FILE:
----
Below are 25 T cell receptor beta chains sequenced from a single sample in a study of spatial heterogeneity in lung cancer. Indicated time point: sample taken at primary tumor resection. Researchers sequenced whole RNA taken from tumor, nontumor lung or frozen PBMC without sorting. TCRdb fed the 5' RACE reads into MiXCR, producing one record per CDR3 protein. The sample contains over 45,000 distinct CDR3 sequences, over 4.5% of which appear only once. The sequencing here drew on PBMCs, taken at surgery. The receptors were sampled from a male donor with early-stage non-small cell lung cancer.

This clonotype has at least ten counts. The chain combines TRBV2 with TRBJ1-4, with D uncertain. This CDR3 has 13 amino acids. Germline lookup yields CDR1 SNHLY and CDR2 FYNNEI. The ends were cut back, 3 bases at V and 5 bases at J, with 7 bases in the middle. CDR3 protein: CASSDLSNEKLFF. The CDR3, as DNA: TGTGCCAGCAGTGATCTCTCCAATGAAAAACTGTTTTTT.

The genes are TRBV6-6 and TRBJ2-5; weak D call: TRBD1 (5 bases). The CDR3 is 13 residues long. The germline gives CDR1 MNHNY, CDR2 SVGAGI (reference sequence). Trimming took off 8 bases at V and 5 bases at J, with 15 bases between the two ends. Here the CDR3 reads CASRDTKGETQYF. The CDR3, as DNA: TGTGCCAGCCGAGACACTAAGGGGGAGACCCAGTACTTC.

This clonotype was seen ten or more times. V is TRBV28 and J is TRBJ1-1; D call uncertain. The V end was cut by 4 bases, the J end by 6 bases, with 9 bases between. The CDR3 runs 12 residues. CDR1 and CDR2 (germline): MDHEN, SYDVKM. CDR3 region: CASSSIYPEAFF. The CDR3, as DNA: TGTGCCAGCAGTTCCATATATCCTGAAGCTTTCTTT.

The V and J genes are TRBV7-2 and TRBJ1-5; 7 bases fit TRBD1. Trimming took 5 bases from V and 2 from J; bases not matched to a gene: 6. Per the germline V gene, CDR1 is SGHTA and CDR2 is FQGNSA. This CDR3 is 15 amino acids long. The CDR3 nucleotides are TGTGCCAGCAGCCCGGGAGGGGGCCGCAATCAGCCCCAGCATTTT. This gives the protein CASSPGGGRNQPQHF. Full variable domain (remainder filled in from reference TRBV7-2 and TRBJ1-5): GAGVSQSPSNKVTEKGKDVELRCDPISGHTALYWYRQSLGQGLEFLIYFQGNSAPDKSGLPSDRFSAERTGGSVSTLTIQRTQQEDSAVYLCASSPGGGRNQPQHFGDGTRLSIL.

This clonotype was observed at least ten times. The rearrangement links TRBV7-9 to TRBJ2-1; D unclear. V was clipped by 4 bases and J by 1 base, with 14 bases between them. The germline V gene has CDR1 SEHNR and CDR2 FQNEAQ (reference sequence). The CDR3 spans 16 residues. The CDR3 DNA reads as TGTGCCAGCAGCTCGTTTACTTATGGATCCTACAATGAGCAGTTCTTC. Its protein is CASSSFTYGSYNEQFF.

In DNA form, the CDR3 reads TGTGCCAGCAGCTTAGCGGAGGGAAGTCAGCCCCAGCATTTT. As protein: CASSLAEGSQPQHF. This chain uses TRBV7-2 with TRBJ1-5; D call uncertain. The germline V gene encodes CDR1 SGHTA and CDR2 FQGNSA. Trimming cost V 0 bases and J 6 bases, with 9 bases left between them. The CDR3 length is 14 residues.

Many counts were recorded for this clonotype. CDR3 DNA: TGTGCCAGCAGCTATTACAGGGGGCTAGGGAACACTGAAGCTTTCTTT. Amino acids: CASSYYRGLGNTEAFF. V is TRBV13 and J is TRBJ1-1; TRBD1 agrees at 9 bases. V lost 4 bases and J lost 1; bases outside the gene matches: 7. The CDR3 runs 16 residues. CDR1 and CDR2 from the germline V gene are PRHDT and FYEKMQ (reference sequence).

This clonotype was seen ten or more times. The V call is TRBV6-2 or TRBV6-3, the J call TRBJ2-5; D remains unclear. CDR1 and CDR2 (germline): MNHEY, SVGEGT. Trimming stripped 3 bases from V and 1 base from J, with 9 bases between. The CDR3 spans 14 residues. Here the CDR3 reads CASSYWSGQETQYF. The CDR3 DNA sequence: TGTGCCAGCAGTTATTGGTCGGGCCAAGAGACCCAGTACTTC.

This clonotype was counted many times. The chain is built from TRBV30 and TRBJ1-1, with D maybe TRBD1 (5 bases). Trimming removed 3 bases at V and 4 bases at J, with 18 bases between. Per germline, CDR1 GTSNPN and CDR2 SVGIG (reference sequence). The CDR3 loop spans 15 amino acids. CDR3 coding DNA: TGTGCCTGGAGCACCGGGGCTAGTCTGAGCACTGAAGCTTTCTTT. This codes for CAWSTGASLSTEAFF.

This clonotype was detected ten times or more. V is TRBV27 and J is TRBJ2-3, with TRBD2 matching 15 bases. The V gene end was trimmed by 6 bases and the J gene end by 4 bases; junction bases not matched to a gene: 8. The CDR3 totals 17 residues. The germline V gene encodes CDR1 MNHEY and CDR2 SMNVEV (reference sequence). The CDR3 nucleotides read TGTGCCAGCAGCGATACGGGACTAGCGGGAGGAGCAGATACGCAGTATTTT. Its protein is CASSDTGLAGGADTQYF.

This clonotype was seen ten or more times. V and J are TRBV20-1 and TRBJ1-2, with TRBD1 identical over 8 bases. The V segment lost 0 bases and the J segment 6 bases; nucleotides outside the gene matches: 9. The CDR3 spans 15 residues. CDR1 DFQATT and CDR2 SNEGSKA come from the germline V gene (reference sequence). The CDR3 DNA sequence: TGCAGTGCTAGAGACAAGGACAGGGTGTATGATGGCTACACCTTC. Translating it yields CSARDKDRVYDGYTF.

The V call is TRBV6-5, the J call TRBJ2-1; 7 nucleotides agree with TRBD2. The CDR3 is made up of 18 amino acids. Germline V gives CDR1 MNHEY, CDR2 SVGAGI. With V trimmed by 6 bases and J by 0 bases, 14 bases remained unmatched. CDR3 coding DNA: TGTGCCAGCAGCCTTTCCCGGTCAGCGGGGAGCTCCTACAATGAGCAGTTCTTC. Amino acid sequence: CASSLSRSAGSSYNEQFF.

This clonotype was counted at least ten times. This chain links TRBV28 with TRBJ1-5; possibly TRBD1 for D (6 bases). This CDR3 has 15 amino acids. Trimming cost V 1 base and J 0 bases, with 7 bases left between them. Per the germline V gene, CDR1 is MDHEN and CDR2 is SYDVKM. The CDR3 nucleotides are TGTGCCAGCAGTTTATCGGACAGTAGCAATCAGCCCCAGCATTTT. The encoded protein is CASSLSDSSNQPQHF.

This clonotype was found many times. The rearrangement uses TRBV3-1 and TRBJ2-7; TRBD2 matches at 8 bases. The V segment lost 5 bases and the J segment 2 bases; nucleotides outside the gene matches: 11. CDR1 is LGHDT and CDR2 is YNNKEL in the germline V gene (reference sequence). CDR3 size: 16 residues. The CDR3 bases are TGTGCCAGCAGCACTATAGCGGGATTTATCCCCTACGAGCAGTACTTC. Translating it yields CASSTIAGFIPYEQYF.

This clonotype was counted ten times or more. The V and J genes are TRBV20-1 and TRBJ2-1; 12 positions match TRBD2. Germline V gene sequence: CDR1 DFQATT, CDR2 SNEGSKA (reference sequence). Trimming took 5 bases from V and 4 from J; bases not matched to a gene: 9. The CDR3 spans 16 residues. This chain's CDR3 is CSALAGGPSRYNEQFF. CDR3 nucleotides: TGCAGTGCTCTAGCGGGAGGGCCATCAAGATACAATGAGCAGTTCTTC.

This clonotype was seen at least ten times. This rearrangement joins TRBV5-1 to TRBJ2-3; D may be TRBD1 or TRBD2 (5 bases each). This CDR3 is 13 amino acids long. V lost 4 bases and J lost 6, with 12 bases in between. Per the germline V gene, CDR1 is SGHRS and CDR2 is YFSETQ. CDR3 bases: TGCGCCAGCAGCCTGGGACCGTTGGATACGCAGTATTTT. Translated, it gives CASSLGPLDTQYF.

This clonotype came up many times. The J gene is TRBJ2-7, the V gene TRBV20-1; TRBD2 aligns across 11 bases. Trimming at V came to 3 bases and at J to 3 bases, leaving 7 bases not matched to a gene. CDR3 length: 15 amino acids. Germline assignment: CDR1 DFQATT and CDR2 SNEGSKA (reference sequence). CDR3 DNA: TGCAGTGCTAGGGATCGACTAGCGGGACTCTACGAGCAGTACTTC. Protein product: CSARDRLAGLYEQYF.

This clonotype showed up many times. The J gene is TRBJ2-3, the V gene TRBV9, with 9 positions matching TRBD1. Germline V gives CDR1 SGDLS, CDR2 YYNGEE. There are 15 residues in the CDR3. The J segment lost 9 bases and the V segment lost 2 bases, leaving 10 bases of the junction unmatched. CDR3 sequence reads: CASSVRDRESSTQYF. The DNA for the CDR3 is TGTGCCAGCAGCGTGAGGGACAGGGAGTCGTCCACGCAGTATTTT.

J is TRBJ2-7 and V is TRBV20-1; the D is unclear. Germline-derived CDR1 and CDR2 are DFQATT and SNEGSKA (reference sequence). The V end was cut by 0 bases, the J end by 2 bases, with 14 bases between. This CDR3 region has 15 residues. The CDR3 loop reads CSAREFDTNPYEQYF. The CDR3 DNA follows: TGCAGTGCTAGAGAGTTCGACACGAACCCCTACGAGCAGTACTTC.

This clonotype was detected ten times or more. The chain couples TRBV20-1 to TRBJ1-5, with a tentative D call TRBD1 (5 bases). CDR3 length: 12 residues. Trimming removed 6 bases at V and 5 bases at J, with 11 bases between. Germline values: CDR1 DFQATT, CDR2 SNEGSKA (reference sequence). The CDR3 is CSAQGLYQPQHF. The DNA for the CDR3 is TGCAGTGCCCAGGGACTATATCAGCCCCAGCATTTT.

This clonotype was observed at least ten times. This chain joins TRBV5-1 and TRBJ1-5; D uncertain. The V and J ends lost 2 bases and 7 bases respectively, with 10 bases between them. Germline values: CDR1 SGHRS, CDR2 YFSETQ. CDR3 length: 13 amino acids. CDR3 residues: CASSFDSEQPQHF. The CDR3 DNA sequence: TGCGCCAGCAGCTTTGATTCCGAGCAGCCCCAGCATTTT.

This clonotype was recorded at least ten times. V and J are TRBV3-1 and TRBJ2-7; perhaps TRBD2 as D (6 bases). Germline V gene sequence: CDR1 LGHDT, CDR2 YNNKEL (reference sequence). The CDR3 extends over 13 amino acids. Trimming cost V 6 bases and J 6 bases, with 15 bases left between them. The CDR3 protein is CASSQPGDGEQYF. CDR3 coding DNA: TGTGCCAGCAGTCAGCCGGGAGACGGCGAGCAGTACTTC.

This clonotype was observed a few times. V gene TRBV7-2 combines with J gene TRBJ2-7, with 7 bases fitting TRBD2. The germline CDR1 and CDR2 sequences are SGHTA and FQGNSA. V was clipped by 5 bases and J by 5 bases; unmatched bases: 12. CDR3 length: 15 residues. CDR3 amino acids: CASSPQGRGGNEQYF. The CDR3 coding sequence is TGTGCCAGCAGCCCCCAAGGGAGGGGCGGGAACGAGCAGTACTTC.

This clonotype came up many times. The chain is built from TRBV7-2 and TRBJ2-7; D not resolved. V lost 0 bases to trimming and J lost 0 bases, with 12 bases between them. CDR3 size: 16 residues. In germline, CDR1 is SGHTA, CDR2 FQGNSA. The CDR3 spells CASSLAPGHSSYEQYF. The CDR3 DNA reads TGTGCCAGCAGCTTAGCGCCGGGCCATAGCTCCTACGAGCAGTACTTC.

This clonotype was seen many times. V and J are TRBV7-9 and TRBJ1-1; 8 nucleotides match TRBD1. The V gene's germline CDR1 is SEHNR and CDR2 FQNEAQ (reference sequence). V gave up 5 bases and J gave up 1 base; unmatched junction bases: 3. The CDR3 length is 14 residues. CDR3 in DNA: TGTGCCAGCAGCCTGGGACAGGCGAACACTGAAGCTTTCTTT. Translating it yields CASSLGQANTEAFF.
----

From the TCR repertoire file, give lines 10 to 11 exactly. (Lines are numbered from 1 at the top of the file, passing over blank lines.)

This clonotype was counted many times. The chain is built from TRBV30 and TRBJ1-1, with D maybe TRBD1 (5 bases). Trimming removed 3 bases at V and 4 bases at J, with 18 bases between. Per germline, CDR1 GTSNPN and CDR2 SVGIG (reference sequence). The CDR3 loop spans 15 amino acids. CDR3 coding DNA: TGTGCCTGGAGCACCGGGGCTAGTCTGAGCACTGAAGCTTTCTTT. This codes for CAWSTGASLSTEAFF.

This clonotype was detected ten times or more. V is TRBV27 and J is TRBJ2-3, with TRBD2 matching 15 bases. The V gene end was trimmed by 6 bases and the J gene end by 4 bases; junction bases not matched to a gene: 8. The CDR3 totals 17 residues. The germline V gene encodes CDR1 MNHEY and CDR2 SMNVEV (reference sequence). The CDR3 nucleotides read TGTGCCAGCAGCGATACGGGACTAGCGGGAGGAGCAGATACGCAGTATTTT. Its protein is CASSDTGLAGGADTQYF.